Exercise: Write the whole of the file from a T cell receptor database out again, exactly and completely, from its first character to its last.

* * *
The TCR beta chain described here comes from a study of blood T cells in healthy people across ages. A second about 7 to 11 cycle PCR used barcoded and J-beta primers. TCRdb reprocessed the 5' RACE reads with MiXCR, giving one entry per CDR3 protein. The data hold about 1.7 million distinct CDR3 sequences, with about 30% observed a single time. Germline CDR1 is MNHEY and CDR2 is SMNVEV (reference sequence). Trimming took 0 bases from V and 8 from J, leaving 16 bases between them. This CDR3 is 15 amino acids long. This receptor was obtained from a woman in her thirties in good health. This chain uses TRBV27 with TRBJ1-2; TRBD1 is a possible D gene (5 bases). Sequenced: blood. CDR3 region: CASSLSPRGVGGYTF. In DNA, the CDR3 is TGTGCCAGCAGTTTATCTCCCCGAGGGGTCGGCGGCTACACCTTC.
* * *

The TCR beta chain described here comes from a study of blood T cells in healthy people across ages. A second about 7 to 11 cycle PCR used barcoded and J-beta primers. TCRdb reprocessed the 5' RACE reads with MiXCR, giving one entry per CDR3 protein. The data hold about 1.7 million distinct CDR3 sequences, with about 30% observed a single time. Germline CDR1 is MNHEY and CDR2 is SMNVEV (reference sequence). Trimming took 0 bases from V and 8 from J, leaving 16 bases between them. This CDR3 is 15 amino acids long. This receptor was obtained from a woman in her thirties in good health. This chain uses TRBV27 with TRBJ1-2; TRBD1 is a possible D gene (5 bases). Sequenced: blood. CDR3 region: CASSLSPRGVGGYTF. In DNA, the CDR3 is TGTGCCAGCAGTTTATCTCCCCGAGGGGTCGGCGGCTACACCTTC.